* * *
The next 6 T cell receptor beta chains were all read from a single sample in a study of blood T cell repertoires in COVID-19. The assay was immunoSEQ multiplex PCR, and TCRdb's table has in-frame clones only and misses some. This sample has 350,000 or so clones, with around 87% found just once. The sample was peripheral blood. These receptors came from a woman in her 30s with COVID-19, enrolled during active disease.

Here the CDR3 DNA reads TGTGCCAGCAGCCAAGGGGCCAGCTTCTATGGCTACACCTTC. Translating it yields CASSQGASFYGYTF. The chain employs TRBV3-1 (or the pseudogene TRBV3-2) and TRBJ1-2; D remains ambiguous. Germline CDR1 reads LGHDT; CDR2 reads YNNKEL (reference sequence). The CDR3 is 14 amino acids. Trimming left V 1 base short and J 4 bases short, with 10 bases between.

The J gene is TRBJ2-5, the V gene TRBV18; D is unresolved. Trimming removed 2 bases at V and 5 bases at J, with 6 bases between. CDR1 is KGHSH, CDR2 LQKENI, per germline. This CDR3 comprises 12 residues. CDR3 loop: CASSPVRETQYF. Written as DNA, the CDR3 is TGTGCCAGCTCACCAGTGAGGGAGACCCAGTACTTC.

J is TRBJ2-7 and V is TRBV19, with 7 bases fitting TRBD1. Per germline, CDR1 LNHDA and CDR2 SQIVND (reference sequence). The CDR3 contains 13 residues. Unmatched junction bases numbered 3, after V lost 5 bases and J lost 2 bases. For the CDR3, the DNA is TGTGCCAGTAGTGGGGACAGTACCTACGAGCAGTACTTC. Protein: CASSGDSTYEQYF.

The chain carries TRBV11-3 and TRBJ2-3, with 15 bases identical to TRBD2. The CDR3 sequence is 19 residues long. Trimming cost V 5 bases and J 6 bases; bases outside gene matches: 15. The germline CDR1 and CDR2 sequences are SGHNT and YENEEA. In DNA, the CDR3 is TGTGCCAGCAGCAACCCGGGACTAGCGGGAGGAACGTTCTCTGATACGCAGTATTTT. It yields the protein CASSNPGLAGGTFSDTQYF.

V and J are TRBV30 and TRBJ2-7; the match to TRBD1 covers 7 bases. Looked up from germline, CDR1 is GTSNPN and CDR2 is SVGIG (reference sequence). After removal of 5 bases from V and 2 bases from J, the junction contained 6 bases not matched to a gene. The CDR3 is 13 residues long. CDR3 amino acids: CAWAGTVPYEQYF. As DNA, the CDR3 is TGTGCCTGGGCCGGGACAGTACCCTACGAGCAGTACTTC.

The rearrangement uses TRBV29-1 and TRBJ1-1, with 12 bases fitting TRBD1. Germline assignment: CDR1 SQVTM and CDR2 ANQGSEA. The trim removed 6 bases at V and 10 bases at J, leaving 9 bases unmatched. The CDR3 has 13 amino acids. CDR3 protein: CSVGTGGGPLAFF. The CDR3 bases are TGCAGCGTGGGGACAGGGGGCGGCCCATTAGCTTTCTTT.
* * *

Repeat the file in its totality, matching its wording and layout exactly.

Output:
The next 6 T cell receptor beta chains were all read from a single sample in a study of blood T cell repertoires in COVID-19. The assay was immunoSEQ multiplex PCR, and TCRdb's table has in-frame clones only and misses some. This sample has 350,000 or so clones, with around 87% found just once. The sample was peripheral blood. These receptors came from a woman in her 30s with COVID-19, enrolled during active disease.

Here the CDR3 DNA reads TGTGCCAGCAGCCAAGGGGCCAGCTTCTATGGCTACACCTTC. Translating it yields CASSQGASFYGYTF. The chain employs TRBV3-1 (or the pseudogene TRBV3-2) and TRBJ1-2; D remains ambiguous. Germline CDR1 reads LGHDT; CDR2 reads YNNKEL (reference sequence). The CDR3 is 14 amino acids. Trimming left V 1 base short and J 4 bases short, with 10 bases between.

The J gene is TRBJ2-5, the V gene TRBV18; D is unresolved. Trimming removed 2 bases at V and 5 bases at J, with 6 bases between. CDR1 is KGHSH, CDR2 LQKENI, per germline. This CDR3 comprises 12 residues. CDR3 loop: CASSPVRETQYF. Written as DNA, the CDR3 is TGTGCCAGCTCACCAGTGAGGGAGACCCAGTACTTC.

J is TRBJ2-7 and V is TRBV19, with 7 bases fitting TRBD1. Per germline, CDR1 LNHDA and CDR2 SQIVND (reference sequence). The CDR3 contains 13 residues. Unmatched junction bases numbered 3, after V lost 5 bases and J lost 2 bases. For the CDR3, the DNA is TGTGCCAGTAGTGGGGACAGTACCTACGAGCAGTACTTC. Protein: CASSGDSTYEQYF.

The chain carries TRBV11-3 and TRBJ2-3, with 15 bases identical to TRBD2. The CDR3 sequence is 19 residues long. Trimming cost V 5 bases and J 6 bases; bases outside gene matches: 15. The germline CDR1 and CDR2 sequences are SGHNT and YENEEA. In DNA, the CDR3 is TGTGCCAGCAGCAACCCGGGACTAGCGGGAGGAACGTTCTCTGATACGCAGTATTTT. It yields the protein CASSNPGLAGGTFSDTQYF.

V and J are TRBV30 and TRBJ2-7; the match to TRBD1 covers 7 bases. Looked up from germline, CDR1 is GTSNPN and CDR2 is SVGIG (reference sequence). After removal of 5 bases from V and 2 bases from J, the junction contained 6 bases not matched to a gene. The CDR3 is 13 residues long. CDR3 amino acids: CAWAGTVPYEQYF. As DNA, the CDR3 is TGTGCCTGGGCCGGGACAGTACCCTACGAGCAGTACTTC.

The rearrangement uses TRBV29-1 and TRBJ1-1, with 12 bases fitting TRBD1. Germline assignment: CDR1 SQVTM and CDR2 ANQGSEA. The trim removed 6 bases at V and 10 bases at J, leaving 9 bases unmatched. The CDR3 has 13 amino acids. CDR3 protein: CSVGTGGGPLAFF. The CDR3 bases are TGCAGCGTGGGGACAGGGGGCGGCCCATTAGCTTTCTTT.